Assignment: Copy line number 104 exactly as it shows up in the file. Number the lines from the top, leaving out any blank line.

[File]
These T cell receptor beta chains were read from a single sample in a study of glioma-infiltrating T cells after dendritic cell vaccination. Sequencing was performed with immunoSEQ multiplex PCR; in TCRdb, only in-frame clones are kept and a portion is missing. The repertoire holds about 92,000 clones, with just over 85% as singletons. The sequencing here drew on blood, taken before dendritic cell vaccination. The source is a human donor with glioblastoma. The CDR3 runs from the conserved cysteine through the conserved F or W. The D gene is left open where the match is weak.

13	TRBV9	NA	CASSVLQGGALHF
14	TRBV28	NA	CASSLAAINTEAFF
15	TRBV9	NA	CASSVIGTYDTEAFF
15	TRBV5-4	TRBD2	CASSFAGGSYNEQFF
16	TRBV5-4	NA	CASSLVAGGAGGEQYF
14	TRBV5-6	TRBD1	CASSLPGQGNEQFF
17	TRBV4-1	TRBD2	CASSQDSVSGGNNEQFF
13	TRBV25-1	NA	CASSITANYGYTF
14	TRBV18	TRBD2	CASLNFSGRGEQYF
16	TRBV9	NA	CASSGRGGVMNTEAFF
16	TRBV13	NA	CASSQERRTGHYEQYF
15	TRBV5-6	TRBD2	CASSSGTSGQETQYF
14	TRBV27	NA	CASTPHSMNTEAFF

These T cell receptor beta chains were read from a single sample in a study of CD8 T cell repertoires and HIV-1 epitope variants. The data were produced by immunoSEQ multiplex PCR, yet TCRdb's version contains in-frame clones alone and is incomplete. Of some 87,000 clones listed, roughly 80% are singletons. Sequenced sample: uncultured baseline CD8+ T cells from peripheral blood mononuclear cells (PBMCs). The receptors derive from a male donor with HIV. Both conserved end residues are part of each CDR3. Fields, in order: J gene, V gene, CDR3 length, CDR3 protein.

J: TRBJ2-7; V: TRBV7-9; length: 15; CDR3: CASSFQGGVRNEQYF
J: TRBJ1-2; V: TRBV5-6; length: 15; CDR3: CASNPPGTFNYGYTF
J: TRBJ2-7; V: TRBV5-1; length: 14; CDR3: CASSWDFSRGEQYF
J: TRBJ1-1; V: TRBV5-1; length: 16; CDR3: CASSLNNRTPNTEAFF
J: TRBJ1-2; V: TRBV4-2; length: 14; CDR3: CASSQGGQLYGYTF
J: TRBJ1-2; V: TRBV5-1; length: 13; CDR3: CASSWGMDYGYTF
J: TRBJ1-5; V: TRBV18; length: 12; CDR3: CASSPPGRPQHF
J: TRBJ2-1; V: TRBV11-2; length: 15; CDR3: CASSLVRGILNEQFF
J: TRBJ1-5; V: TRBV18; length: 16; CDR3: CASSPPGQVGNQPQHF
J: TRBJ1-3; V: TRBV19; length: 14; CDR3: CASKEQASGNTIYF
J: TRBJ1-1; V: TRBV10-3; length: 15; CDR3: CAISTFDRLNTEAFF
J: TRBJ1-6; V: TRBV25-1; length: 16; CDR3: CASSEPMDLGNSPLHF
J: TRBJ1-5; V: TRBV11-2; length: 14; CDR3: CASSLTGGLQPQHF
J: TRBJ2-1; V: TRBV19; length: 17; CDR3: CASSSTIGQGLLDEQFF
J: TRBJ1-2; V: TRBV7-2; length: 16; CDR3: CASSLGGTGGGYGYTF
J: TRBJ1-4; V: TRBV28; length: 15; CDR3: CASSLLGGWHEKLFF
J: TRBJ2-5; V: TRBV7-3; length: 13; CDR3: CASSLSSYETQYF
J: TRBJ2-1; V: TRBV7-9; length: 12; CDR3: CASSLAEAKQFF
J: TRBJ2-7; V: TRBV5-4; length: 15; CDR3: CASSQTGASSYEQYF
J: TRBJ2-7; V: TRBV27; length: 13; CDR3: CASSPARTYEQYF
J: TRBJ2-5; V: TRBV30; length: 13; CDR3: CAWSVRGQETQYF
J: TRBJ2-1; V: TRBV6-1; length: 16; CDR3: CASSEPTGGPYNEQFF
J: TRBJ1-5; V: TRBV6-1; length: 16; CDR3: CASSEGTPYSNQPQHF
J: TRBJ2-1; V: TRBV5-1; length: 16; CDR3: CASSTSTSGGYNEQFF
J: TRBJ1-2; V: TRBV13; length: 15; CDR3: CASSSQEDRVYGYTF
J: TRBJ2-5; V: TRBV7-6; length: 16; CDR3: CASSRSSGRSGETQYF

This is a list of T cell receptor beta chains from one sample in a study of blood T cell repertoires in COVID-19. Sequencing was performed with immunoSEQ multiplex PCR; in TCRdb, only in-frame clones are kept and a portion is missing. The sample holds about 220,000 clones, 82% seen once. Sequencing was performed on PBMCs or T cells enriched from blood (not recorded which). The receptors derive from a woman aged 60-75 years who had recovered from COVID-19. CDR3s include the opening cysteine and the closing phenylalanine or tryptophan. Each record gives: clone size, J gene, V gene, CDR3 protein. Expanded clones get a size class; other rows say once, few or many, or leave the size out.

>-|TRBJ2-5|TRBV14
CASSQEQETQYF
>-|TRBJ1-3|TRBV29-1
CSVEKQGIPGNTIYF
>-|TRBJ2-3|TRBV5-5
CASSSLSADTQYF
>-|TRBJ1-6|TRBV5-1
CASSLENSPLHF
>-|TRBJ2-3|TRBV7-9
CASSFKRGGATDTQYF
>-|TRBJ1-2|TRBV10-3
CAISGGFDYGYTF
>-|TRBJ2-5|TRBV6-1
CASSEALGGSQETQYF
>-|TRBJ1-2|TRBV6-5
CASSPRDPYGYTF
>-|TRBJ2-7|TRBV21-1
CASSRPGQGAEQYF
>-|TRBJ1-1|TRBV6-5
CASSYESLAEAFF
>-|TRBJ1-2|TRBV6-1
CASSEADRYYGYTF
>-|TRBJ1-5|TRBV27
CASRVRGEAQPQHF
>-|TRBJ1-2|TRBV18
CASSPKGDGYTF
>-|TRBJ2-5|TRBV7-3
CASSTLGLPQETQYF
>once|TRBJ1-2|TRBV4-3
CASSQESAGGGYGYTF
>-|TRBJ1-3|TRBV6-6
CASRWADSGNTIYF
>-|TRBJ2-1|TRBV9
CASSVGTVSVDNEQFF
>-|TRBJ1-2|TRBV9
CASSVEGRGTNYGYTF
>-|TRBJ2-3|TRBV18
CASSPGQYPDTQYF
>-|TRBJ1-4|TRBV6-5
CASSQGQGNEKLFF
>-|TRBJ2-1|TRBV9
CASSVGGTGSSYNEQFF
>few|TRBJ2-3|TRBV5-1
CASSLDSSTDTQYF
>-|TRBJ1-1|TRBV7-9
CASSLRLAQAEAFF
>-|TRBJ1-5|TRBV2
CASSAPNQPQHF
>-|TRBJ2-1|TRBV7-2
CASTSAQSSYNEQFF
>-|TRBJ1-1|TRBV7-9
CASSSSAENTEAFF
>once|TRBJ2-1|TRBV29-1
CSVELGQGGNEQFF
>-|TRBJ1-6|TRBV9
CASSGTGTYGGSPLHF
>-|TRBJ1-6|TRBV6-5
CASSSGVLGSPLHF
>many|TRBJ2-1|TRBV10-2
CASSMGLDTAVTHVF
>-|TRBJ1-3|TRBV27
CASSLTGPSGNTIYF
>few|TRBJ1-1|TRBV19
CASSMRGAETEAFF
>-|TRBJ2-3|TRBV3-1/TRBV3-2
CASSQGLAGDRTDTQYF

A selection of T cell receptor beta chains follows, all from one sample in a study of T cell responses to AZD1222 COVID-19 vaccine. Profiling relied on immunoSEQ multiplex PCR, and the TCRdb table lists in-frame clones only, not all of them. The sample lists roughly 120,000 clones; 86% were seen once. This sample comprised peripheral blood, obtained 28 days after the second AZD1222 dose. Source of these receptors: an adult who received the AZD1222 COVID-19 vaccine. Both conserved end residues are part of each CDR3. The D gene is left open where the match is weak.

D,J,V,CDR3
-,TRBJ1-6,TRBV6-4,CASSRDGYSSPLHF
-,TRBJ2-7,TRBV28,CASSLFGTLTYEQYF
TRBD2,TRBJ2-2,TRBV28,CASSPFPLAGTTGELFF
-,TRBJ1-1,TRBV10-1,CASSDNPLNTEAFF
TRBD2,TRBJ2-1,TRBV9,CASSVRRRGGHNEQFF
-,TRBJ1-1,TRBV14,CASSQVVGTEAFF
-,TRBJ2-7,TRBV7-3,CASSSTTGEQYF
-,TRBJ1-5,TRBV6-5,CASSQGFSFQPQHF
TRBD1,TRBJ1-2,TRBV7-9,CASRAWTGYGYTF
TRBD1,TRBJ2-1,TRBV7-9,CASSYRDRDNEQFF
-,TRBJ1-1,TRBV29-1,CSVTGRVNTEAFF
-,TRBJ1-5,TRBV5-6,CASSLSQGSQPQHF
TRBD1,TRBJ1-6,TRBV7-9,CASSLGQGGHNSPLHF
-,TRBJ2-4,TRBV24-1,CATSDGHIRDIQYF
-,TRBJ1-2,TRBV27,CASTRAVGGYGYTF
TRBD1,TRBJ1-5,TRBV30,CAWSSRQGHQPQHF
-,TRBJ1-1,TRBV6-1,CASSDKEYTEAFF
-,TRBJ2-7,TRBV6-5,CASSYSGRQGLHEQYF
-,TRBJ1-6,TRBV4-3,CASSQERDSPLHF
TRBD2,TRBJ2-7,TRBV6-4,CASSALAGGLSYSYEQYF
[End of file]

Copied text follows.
CASSLTGPSGNTIYF